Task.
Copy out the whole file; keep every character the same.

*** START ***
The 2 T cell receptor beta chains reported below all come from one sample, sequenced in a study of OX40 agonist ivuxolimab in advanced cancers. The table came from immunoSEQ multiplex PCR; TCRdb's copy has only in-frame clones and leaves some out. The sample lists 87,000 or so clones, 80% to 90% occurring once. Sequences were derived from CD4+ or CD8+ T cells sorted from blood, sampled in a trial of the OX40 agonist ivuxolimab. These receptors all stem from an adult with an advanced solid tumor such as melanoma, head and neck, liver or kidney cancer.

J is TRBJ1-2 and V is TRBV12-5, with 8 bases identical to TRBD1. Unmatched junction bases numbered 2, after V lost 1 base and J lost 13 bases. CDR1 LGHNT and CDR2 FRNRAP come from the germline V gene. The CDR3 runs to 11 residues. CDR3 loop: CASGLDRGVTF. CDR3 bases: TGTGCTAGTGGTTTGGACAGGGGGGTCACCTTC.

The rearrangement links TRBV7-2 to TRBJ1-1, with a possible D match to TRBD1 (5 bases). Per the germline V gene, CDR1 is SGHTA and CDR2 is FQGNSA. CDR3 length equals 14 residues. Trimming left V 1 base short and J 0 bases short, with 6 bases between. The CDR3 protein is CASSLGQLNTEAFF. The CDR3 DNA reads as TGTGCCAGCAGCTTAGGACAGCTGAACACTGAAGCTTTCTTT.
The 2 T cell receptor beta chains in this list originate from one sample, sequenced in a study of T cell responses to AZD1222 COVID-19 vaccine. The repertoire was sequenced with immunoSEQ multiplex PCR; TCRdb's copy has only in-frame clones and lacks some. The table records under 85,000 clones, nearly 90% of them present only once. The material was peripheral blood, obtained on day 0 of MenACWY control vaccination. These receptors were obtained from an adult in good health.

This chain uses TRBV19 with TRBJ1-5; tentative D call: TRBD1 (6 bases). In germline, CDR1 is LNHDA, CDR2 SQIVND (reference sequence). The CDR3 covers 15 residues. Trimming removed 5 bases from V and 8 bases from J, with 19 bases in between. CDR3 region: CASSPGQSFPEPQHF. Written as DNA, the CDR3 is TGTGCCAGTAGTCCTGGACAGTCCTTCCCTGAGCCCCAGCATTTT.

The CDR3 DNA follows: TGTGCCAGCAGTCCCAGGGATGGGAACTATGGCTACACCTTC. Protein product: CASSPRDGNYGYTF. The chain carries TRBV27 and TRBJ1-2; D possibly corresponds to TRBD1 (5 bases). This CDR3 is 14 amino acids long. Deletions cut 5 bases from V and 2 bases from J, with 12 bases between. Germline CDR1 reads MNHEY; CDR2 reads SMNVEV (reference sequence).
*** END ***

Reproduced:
The 2 T cell receptor beta chains reported below all come from one sample, sequenced in a study of OX40 agonist ivuxolimab in advanced cancers. The table came from immunoSEQ multiplex PCR; TCRdb's copy has only in-frame clones and leaves some out. The sample lists 87,000 or so clones, 80% to 90% occurring once. Sequences were derived from CD4+ or CD8+ T cells sorted from blood, sampled in a trial of the OX40 agonist ivuxolimab. These receptors all stem from an adult with an advanced solid tumor such as melanoma, head and neck, liver or kidney cancer.

J is TRBJ1-2 and V is TRBV12-5, with 8 bases identical to TRBD1. Unmatched junction bases numbered 2, after V lost 1 base and J lost 13 bases. CDR1 LGHNT and CDR2 FRNRAP come from the germline V gene. The CDR3 runs to 11 residues. CDR3 loop: CASGLDRGVTF. CDR3 bases: TGTGCTAGTGGTTTGGACAGGGGGGTCACCTTC.

The rearrangement links TRBV7-2 to TRBJ1-1, with a possible D match to TRBD1 (5 bases). Per the germline V gene, CDR1 is SGHTA and CDR2 is FQGNSA. CDR3 length equals 14 residues. Trimming left V 1 base short and J 0 bases short, with 6 bases between. The CDR3 protein is CASSLGQLNTEAFF. The CDR3 DNA reads as TGTGCCAGCAGCTTAGGACAGCTGAACACTGAAGCTTTCTTT.
The 2 T cell receptor beta chains in this list originate from one sample, sequenced in a study of T cell responses to AZD1222 COVID-19 vaccine. The repertoire was sequenced with immunoSEQ multiplex PCR; TCRdb's copy has only in-frame clones and lacks some. The table records under 85,000 clones, nearly 90% of them present only once. The material was peripheral blood, obtained on day 0 of MenACWY control vaccination. These receptors were obtained from an adult in good health.

This chain uses TRBV19 with TRBJ1-5; tentative D call: TRBD1 (6 bases). In germline, CDR1 is LNHDA, CDR2 SQIVND (reference sequence). The CDR3 covers 15 residues. Trimming removed 5 bases from V and 8 bases from J, with 19 bases in between. CDR3 region: CASSPGQSFPEPQHF. Written as DNA, the CDR3 is TGTGCCAGTAGTCCTGGACAGTCCTTCCCTGAGCCCCAGCATTTT.

The CDR3 DNA follows: TGTGCCAGCAGTCCCAGGGATGGGAACTATGGCTACACCTTC. Protein product: CASSPRDGNYGYTF. The chain carries TRBV27 and TRBJ1-2; D possibly corresponds to TRBD1 (5 bases). This CDR3 is 14 amino acids long. Deletions cut 5 bases from V and 2 bases from J, with 12 bases between. Germline CDR1 reads MNHEY; CDR2 reads SMNVEV (reference sequence).